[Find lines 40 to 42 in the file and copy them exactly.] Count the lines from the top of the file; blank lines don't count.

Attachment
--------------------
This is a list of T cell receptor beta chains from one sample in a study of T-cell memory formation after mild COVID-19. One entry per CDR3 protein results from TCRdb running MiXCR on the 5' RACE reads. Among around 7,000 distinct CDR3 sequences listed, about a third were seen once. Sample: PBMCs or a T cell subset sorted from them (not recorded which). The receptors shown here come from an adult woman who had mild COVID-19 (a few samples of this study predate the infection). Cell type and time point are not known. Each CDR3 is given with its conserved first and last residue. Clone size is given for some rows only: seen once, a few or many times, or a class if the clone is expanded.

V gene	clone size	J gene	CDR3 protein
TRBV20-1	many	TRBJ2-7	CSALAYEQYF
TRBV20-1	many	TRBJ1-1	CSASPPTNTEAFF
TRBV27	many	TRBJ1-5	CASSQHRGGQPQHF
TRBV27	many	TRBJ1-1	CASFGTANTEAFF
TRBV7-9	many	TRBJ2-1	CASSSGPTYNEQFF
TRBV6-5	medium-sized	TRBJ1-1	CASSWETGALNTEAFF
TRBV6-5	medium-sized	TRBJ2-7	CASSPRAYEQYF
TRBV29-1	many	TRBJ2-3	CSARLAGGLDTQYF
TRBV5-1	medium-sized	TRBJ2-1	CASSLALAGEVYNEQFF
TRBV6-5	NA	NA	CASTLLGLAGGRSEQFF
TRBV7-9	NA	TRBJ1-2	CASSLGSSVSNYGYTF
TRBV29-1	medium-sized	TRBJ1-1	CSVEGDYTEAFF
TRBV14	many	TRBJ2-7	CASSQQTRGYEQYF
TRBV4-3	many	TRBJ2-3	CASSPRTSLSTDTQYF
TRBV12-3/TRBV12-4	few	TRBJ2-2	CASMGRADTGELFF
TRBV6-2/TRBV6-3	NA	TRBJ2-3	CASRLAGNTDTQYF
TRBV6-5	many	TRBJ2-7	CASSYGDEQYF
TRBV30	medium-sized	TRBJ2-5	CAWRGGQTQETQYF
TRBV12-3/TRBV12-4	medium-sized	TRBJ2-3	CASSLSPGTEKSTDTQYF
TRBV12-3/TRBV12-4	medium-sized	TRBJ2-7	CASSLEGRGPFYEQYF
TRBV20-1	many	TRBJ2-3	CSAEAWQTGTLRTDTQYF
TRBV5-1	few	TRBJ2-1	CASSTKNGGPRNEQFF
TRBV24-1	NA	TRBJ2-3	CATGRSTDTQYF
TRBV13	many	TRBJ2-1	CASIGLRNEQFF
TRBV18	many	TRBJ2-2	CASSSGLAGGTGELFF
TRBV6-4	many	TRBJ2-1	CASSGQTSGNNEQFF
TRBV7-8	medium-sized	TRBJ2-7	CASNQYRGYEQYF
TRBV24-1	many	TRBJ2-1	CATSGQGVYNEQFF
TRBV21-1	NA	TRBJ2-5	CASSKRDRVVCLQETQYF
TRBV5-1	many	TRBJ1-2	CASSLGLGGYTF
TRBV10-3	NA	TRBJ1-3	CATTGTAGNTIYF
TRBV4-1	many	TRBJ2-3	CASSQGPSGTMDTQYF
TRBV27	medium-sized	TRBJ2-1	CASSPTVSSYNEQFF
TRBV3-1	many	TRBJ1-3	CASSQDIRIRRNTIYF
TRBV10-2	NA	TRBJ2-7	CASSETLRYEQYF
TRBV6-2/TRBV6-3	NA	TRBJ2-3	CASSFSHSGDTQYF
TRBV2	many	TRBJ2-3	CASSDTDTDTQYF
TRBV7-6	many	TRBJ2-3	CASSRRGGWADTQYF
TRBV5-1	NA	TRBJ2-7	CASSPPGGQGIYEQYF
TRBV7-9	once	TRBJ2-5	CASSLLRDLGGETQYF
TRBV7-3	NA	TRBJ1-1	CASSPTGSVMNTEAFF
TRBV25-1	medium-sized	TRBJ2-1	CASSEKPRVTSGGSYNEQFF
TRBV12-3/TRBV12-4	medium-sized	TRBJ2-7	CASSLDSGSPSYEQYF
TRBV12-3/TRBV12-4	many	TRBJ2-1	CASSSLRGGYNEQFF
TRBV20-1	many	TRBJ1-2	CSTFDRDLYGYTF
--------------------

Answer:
TRBV7-6	many	TRBJ2-3	CASSRRGGWADTQYF
TRBV5-1	NA	TRBJ2-7	CASSPPGGQGIYEQYF
TRBV7-9	once	TRBJ2-5	CASSLLRDLGGETQYF